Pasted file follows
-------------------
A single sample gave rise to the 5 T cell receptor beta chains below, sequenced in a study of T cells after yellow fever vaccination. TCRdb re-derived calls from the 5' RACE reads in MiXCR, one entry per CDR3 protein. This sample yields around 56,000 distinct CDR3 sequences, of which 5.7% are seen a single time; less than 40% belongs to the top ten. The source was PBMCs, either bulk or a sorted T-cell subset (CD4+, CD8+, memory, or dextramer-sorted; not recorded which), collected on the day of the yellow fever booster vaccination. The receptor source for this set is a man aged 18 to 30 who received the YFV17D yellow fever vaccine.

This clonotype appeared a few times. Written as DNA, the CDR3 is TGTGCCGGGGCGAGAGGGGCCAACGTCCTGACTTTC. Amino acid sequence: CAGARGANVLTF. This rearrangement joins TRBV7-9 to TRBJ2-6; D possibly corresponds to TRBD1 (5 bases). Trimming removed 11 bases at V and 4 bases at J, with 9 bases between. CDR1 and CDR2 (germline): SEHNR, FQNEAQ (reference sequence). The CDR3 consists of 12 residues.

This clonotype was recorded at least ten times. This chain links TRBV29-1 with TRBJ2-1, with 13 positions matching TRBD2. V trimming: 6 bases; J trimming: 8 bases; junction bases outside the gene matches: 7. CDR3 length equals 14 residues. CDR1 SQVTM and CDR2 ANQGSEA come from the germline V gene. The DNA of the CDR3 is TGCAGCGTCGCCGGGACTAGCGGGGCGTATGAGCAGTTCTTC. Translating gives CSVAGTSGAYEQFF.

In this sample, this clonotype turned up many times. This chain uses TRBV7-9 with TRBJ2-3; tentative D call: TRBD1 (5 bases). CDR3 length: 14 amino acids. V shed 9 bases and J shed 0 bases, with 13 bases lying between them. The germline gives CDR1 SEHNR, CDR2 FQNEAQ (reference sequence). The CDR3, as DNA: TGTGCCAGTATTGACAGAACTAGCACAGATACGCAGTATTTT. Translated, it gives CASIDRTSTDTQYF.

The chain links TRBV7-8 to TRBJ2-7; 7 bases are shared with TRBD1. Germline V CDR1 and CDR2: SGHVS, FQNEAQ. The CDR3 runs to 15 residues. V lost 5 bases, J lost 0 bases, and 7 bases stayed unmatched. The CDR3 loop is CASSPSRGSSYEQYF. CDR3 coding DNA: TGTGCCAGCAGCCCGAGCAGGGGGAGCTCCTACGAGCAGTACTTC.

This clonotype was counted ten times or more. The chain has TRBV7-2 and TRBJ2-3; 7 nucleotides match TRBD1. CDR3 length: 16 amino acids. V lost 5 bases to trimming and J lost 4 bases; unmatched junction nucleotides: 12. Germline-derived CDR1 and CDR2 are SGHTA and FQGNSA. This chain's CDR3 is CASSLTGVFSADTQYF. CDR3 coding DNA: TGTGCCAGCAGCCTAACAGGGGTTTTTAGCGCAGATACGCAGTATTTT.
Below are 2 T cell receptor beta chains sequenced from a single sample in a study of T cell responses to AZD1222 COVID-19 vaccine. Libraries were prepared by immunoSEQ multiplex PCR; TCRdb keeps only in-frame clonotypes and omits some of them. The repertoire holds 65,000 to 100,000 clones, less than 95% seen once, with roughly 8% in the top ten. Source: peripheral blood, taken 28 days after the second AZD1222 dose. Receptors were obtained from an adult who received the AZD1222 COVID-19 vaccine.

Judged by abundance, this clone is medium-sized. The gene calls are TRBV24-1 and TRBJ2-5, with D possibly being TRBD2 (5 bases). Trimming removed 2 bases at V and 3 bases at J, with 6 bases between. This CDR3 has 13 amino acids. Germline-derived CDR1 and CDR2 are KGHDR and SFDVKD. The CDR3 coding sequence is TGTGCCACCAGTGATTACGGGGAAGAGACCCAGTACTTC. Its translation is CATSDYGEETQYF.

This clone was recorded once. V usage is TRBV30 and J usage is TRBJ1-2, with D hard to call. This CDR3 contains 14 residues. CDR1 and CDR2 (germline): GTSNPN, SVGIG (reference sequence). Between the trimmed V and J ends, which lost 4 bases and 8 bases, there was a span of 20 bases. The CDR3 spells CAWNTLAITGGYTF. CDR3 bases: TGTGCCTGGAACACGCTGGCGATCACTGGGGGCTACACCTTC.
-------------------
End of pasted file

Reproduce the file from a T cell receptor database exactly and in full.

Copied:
A single sample gave rise to the 5 T cell receptor beta chains below, sequenced in a study of T cells after yellow fever vaccination. TCRdb re-derived calls from the 5' RACE reads in MiXCR, one entry per CDR3 protein. This sample yields around 56,000 distinct CDR3 sequences, of which 5.7% are seen a single time; less than 40% belongs to the top ten. The source was PBMCs, either bulk or a sorted T-cell subset (CD4+, CD8+, memory, or dextramer-sorted; not recorded which), collected on the day of the yellow fever booster vaccination. The receptor source for this set is a man aged 18 to 30 who received the YFV17D yellow fever vaccine.

This clonotype appeared a few times. Written as DNA, the CDR3 is TGTGCCGGGGCGAGAGGGGCCAACGTCCTGACTTTC. Amino acid sequence: CAGARGANVLTF. This rearrangement joins TRBV7-9 to TRBJ2-6; D possibly corresponds to TRBD1 (5 bases). Trimming removed 11 bases at V and 4 bases at J, with 9 bases between. CDR1 and CDR2 (germline): SEHNR, FQNEAQ (reference sequence). The CDR3 consists of 12 residues.

This clonotype was recorded at least ten times. This chain links TRBV29-1 with TRBJ2-1, with 13 positions matching TRBD2. V trimming: 6 bases; J trimming: 8 bases; junction bases outside the gene matches: 7. CDR3 length equals 14 residues. CDR1 SQVTM and CDR2 ANQGSEA come from the germline V gene. The DNA of the CDR3 is TGCAGCGTCGCCGGGACTAGCGGGGCGTATGAGCAGTTCTTC. Translating gives CSVAGTSGAYEQFF.

In this sample, this clonotype turned up many times. This chain uses TRBV7-9 with TRBJ2-3; tentative D call: TRBD1 (5 bases). CDR3 length: 14 amino acids. V shed 9 bases and J shed 0 bases, with 13 bases lying between them. The germline gives CDR1 SEHNR, CDR2 FQNEAQ (reference sequence). The CDR3, as DNA: TGTGCCAGTATTGACAGAACTAGCACAGATACGCAGTATTTT. Translated, it gives CASIDRTSTDTQYF.

The chain links TRBV7-8 to TRBJ2-7; 7 bases are shared with TRBD1. Germline V CDR1 and CDR2: SGHVS, FQNEAQ. The CDR3 runs to 15 residues. V lost 5 bases, J lost 0 bases, and 7 bases stayed unmatched. The CDR3 loop is CASSPSRGSSYEQYF. CDR3 coding DNA: TGTGCCAGCAGCCCGAGCAGGGGGAGCTCCTACGAGCAGTACTTC.

This clonotype was counted ten times or more. The chain has TRBV7-2 and TRBJ2-3; 7 nucleotides match TRBD1. CDR3 length: 16 amino acids. V lost 5 bases to trimming and J lost 4 bases; unmatched junction nucleotides: 12. Germline-derived CDR1 and CDR2 are SGHTA and FQGNSA. This chain's CDR3 is CASSLTGVFSADTQYF. CDR3 coding DNA: TGTGCCAGCAGCCTAACAGGGGTTTTTAGCGCAGATACGCAGTATTTT.
Below are 2 T cell receptor beta chains sequenced from a single sample in a study of T cell responses to AZD1222 COVID-19 vaccine. Libraries were prepared by immunoSEQ multiplex PCR; TCRdb keeps only in-frame clonotypes and omits some of them. The repertoire holds 65,000 to 100,000 clones, less than 95% seen once, with roughly 8% in the top ten. Source: peripheral blood, taken 28 days after the second AZD1222 dose. Receptors were obtained from an adult who received the AZD1222 COVID-19 vaccine.

Judged by abundance, this clone is medium-sized. The gene calls are TRBV24-1 and TRBJ2-5, with D possibly being TRBD2 (5 bases). Trimming removed 2 bases at V and 3 bases at J, with 6 bases between. This CDR3 has 13 amino acids. Germline-derived CDR1 and CDR2 are KGHDR and SFDVKD. The CDR3 coding sequence is TGTGCCACCAGTGATTACGGGGAAGAGACCCAGTACTTC. Its translation is CATSDYGEETQYF.

This clone was recorded once. V usage is TRBV30 and J usage is TRBJ1-2, with D hard to call. This CDR3 contains 14 residues. CDR1 and CDR2 (germline): GTSNPN, SVGIG (reference sequence). Between the trimmed V and J ends, which lost 4 bases and 8 bases, there was a span of 20 bases. The CDR3 spells CAWNTLAITGGYTF. CDR3 bases: TGTGCCTGGAACACGCTGGCGATCACTGGGGGCTACACCTTC.